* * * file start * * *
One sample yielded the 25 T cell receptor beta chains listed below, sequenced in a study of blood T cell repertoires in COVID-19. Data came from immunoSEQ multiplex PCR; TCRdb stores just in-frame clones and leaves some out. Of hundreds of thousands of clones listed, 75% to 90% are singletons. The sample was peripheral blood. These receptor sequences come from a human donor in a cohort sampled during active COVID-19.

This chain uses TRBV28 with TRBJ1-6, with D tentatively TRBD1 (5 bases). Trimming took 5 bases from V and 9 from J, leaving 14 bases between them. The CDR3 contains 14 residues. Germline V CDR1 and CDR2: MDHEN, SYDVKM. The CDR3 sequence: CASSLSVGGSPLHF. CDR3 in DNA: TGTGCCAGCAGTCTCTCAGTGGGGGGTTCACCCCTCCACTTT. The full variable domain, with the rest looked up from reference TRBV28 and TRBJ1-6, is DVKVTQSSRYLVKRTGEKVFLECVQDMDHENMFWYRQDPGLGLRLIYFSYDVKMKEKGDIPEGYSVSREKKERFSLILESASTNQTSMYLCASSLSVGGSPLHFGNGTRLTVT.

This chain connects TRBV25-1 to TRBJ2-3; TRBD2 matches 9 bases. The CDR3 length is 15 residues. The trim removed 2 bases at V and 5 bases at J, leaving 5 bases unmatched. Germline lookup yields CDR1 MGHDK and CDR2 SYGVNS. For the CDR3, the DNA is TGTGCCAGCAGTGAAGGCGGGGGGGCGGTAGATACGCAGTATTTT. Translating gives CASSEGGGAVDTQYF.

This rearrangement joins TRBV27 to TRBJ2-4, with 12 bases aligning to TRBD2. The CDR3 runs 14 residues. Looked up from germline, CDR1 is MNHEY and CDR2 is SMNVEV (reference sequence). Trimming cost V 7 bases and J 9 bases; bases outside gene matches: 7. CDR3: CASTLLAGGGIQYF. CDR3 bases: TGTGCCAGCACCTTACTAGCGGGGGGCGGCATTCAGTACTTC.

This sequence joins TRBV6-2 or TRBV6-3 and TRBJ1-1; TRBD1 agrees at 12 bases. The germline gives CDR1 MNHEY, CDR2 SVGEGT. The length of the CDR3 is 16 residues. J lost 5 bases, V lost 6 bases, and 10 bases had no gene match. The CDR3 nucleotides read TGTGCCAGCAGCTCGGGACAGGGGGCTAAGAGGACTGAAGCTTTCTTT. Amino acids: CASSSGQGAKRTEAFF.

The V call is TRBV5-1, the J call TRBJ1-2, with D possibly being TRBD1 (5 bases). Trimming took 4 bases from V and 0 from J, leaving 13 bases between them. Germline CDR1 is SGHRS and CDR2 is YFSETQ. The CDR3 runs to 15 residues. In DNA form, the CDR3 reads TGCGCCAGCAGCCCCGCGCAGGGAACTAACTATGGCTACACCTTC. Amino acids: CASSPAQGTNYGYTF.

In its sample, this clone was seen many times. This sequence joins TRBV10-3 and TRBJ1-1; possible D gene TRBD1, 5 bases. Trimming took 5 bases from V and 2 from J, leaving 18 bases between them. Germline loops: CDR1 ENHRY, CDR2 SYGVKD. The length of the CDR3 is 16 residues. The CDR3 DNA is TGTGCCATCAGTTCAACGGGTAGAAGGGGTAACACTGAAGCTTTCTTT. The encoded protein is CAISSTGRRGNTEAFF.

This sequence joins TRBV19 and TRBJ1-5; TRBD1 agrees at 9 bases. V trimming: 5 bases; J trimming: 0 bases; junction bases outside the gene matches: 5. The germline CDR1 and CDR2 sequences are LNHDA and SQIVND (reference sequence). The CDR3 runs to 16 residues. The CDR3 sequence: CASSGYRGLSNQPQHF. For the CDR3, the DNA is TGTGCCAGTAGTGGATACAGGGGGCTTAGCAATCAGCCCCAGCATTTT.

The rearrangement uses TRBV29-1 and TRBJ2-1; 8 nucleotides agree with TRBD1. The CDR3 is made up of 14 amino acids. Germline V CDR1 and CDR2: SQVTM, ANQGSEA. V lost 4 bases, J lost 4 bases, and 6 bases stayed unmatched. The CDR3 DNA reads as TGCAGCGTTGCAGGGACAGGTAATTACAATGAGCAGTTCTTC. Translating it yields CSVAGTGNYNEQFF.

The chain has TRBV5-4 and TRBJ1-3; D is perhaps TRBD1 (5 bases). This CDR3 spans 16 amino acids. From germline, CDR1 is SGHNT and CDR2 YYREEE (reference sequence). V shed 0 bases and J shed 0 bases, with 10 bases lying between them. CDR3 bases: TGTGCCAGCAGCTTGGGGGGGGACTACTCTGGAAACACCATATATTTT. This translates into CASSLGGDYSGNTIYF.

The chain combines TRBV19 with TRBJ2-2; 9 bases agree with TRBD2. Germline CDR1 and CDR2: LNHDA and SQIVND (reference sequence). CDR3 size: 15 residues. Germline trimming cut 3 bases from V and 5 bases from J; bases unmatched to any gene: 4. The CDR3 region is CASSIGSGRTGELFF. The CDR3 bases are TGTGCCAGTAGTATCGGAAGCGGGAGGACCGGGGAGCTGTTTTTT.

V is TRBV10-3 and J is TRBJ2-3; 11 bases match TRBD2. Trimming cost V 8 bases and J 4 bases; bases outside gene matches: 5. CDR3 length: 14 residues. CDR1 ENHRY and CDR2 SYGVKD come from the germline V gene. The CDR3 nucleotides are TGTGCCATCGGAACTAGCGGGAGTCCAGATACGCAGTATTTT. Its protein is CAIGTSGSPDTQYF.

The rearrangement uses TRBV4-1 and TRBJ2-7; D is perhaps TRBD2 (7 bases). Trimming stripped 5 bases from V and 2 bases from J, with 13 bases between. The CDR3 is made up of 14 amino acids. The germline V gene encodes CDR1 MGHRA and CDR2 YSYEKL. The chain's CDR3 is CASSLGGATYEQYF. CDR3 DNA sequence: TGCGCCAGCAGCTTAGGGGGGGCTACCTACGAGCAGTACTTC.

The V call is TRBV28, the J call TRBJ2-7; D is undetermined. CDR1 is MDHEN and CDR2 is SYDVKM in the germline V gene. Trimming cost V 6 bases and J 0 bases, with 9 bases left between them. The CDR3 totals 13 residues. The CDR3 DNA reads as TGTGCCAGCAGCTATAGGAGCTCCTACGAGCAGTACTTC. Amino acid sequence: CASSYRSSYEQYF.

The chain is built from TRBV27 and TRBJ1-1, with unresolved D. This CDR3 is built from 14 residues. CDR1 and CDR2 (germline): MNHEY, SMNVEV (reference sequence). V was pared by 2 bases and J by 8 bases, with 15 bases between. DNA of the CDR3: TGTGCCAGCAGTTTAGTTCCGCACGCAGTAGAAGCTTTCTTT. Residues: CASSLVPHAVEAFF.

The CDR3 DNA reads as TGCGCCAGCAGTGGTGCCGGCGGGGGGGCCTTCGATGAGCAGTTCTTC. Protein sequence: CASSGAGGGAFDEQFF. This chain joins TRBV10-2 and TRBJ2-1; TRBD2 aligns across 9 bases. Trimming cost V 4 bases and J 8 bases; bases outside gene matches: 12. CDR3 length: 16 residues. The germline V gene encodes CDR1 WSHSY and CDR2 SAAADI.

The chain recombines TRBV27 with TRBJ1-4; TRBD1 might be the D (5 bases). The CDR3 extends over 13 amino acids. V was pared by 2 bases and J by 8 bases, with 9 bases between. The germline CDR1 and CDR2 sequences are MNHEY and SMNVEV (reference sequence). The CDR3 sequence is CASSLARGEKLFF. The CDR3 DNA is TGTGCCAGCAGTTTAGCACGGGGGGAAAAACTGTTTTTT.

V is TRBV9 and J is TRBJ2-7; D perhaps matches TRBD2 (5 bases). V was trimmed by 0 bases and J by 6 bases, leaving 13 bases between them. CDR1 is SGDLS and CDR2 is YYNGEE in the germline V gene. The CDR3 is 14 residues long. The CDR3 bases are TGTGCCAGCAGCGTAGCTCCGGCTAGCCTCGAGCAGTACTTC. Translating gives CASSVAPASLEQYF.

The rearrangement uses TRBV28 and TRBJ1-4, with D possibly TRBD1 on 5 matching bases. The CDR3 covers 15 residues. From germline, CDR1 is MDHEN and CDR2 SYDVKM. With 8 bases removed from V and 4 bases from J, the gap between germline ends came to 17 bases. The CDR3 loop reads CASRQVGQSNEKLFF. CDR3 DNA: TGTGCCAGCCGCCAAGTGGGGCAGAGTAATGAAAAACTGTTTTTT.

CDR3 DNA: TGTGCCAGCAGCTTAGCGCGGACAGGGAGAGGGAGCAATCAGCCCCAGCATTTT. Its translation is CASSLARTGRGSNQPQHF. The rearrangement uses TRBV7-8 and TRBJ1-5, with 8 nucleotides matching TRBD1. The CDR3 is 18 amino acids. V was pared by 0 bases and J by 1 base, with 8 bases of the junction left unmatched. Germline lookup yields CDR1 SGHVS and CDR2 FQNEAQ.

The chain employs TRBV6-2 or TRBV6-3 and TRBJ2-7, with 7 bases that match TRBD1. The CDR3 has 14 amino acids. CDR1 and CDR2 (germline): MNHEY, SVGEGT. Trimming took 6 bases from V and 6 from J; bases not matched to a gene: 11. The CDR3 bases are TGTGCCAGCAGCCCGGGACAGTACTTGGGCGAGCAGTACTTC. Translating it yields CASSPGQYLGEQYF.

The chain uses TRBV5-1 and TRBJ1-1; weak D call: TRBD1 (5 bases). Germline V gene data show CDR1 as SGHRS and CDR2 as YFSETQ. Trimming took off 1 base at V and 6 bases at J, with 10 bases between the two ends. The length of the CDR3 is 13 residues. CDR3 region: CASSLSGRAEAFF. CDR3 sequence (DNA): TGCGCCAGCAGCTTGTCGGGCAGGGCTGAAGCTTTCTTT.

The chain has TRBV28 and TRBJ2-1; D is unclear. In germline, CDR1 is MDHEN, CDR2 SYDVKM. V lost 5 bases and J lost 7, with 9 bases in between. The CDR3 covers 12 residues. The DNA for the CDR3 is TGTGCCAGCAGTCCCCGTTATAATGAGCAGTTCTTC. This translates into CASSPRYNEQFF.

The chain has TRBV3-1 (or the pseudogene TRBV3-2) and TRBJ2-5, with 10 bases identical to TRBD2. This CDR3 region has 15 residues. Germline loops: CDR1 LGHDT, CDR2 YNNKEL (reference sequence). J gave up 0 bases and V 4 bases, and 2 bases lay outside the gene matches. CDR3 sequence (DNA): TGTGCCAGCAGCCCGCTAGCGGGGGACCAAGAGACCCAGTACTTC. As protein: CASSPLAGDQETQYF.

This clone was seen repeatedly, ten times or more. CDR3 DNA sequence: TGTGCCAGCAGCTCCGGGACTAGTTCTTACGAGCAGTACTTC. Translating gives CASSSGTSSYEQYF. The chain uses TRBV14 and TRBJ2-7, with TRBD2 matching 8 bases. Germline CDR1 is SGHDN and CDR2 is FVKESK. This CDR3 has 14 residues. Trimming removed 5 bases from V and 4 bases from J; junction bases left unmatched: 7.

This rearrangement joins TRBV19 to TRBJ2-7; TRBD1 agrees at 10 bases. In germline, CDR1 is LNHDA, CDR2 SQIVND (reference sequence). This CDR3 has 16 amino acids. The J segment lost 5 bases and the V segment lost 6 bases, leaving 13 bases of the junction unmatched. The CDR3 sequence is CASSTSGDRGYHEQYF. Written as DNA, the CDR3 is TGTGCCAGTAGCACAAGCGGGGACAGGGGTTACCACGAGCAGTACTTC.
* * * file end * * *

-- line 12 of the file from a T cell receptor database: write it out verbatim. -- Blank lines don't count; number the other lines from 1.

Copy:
V is TRBV10-3 and J is TRBJ2-3; 11 bases match TRBD2. Trimming cost V 8 bases and J 4 bases; bases outside gene matches: 5. CDR3 length: 14 residues. CDR1 ENHRY and CDR2 SYGVKD come from the germline V gene. The CDR3 nucleotides are TGTGCCATCGGAACTAGCGGGAGTCCAGATACGCAGTATTTT. Its protein is CAIGTSGSPDTQYF.